amount of convertible energy, the nutritional value of the chemicals, and other
measures of the effects that the apples can produce on consumers.

There would still be debates regarding which effects should be included in the
measure of value. For example should their usefulness as missiles to be used in
defending a house against certain sorts of attackers be included in the measure
of value? Allowing that sort of hitherto unused or unrecognized potential to be
included could lead to an explosion of dimensions of value for apples and for
everything else.

Furthermore, this could at best give a vector of different values for apples
without there being any obviously right way to combine the different values to
form a single number. How could it be sensible to combine a measure (or set of
measures) of nutritional value with a measure (or set of measures) of usefulness
as a missile to derive a single measure of apple value?

Although there is no sensible way of generating simple numerical measures of
intrinsic value of any tradeable commodity, even relative to an individual's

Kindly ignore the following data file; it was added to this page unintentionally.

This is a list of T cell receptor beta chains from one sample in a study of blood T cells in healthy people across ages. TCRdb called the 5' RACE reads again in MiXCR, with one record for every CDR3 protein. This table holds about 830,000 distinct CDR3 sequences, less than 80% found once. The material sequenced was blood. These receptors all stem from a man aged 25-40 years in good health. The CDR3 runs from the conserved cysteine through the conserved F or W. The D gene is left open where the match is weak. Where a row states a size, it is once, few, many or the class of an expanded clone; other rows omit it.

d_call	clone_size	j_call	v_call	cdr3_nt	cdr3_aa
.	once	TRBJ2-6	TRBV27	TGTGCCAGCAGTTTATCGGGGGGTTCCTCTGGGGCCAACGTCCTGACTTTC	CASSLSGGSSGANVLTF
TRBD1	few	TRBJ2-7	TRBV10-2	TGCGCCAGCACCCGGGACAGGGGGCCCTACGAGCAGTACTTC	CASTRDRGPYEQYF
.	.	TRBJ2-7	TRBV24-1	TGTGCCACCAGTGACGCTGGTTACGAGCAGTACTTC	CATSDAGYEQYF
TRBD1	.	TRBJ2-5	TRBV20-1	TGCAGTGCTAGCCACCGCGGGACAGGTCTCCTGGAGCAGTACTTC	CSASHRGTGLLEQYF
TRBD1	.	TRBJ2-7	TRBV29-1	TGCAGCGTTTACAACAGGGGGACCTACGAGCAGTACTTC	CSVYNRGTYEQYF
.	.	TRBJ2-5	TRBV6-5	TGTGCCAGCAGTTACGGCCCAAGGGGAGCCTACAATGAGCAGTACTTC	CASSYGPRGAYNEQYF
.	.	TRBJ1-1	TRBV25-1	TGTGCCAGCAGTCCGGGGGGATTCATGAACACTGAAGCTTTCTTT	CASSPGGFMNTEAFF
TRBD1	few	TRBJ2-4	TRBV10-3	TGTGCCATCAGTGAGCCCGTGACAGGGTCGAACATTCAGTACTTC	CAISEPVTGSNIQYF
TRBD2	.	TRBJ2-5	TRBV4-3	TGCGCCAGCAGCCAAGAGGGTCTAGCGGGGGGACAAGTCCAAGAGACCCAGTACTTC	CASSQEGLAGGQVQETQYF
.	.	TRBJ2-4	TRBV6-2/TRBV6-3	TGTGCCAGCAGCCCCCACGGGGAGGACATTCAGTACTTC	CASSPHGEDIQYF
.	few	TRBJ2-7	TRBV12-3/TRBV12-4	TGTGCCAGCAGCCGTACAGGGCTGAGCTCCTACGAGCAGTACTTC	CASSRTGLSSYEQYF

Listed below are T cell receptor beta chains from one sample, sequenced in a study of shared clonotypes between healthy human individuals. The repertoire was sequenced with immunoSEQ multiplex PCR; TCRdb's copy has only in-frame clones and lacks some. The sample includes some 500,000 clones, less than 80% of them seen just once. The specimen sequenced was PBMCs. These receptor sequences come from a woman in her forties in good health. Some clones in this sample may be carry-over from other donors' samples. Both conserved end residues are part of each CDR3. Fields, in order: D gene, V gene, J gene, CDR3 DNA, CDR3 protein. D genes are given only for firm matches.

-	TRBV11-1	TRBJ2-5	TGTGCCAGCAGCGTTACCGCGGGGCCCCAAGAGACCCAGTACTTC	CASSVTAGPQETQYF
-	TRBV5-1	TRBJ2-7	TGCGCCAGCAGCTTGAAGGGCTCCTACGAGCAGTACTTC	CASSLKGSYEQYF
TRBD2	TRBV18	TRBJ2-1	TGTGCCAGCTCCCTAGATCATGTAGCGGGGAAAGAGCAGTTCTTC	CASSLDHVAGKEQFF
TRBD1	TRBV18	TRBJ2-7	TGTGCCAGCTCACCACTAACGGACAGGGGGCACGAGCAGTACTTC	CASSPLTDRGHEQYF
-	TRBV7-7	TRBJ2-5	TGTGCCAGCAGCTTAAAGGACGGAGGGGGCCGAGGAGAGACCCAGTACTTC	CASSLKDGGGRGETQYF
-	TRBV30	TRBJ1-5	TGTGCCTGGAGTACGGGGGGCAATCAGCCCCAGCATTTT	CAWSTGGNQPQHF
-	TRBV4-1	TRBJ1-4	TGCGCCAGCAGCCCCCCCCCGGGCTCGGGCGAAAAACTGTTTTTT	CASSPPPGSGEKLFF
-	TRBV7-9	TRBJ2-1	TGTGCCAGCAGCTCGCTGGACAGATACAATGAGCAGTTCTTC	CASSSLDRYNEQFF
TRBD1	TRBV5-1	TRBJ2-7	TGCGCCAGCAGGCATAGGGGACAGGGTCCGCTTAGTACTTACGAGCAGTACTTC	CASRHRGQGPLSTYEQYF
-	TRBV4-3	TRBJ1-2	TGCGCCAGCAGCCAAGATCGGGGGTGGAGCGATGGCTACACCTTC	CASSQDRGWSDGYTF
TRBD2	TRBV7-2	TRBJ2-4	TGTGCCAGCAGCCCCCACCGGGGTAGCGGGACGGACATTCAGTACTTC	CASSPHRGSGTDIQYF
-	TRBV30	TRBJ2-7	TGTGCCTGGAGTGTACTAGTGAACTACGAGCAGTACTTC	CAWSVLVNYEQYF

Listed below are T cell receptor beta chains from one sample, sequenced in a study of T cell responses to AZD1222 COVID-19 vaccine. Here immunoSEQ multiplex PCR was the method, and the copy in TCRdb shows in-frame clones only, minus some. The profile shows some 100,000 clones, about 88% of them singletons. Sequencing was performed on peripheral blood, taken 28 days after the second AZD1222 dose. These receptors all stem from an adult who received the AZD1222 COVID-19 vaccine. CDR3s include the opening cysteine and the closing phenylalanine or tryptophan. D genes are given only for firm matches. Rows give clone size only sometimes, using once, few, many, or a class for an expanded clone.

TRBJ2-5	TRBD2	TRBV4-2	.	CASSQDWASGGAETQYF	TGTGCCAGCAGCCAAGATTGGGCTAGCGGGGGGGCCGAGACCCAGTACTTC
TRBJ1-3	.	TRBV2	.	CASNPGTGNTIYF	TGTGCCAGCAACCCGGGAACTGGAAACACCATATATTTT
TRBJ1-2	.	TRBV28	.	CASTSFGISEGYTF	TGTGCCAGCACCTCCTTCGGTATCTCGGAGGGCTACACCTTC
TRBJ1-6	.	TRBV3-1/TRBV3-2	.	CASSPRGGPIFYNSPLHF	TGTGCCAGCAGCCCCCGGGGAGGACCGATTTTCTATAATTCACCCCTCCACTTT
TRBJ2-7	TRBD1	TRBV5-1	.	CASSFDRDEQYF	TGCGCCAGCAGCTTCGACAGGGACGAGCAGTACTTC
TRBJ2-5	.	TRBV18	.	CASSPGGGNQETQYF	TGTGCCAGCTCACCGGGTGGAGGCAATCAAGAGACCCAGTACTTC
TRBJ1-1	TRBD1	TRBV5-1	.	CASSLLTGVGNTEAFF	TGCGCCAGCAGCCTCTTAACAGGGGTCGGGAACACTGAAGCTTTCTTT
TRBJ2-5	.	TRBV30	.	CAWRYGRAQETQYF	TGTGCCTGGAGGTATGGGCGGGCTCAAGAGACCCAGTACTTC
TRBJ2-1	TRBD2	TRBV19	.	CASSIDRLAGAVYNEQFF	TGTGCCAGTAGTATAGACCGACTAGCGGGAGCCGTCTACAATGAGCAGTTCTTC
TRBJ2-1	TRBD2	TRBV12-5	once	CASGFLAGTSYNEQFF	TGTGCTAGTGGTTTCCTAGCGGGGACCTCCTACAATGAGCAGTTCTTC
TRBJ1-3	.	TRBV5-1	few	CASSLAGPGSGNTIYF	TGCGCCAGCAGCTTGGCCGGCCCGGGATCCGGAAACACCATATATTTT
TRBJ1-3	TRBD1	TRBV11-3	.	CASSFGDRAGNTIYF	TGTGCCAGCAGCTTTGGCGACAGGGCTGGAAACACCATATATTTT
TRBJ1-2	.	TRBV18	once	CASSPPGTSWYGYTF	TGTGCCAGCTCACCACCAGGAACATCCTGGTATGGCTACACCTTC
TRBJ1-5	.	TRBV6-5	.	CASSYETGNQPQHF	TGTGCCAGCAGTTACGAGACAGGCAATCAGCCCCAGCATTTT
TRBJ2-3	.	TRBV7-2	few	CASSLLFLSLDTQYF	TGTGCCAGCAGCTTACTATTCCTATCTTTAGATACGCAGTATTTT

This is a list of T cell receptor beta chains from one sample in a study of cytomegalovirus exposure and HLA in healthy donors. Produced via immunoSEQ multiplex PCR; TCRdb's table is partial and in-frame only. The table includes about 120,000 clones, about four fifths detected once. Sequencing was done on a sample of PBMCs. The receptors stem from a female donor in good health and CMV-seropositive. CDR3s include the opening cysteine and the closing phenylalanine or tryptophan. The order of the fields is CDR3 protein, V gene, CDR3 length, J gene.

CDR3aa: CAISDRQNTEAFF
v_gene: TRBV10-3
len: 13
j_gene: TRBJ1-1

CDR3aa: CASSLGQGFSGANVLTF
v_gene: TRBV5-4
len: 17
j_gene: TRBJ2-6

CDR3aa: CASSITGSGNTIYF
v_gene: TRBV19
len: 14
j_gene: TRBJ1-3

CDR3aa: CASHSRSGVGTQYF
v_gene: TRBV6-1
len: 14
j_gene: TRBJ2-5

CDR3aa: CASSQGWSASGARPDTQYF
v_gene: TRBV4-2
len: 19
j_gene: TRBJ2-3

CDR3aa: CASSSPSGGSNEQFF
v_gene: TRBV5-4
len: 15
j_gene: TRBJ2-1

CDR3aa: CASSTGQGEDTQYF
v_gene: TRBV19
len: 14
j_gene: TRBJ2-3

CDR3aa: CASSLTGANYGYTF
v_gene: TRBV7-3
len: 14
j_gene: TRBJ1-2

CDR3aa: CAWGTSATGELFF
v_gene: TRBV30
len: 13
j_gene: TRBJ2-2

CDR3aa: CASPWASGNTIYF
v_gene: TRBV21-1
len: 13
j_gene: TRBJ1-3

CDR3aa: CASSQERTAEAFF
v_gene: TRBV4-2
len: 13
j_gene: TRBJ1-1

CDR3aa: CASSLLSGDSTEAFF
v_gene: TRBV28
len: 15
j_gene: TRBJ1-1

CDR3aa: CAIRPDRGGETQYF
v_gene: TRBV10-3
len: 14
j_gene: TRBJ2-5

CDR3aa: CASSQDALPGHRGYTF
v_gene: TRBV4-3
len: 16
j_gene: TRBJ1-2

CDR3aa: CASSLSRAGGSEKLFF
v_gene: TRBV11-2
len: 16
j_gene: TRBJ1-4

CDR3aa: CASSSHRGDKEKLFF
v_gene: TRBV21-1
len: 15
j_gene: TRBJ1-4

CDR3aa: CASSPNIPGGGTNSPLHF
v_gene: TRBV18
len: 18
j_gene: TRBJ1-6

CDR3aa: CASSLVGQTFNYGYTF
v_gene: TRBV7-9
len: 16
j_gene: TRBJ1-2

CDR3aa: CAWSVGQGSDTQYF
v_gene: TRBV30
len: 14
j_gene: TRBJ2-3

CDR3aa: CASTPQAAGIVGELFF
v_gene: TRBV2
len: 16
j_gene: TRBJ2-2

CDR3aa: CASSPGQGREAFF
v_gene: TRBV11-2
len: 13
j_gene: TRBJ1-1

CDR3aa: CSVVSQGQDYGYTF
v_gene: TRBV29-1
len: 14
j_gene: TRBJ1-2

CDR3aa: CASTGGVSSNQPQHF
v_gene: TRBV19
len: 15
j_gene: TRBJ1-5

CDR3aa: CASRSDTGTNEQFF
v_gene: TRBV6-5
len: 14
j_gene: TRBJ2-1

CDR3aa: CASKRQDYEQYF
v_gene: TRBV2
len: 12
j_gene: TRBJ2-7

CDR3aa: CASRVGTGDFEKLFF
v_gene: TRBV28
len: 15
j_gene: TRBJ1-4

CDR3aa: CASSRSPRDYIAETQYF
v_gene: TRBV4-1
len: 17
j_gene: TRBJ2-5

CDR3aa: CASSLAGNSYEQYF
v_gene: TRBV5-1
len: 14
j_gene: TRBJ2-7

valuings, we can still allow that things have intrinsic value for individuals:
some people may wish to use some portions of their waking life eating, or
growing, or looking at apples, not because some additional benefit is derived as
a consequence but because, on those occasions, that is all they wish to do, and
none of the alternative possible activities open to them is preferred.

The same may be true of listening to or composing or playing music, playing some
sporting activity, learning philosophy, reading history, interacting with
children, and other things. Those activities may be capable of attracting
earnings of some sort, but they can also be valued in their own right, for their
own sakes. These are intrinsic, not derivative values, or, to be more precise,
intrinsic valuings -- for we are talking about how an individual values
something, not what value that thing has.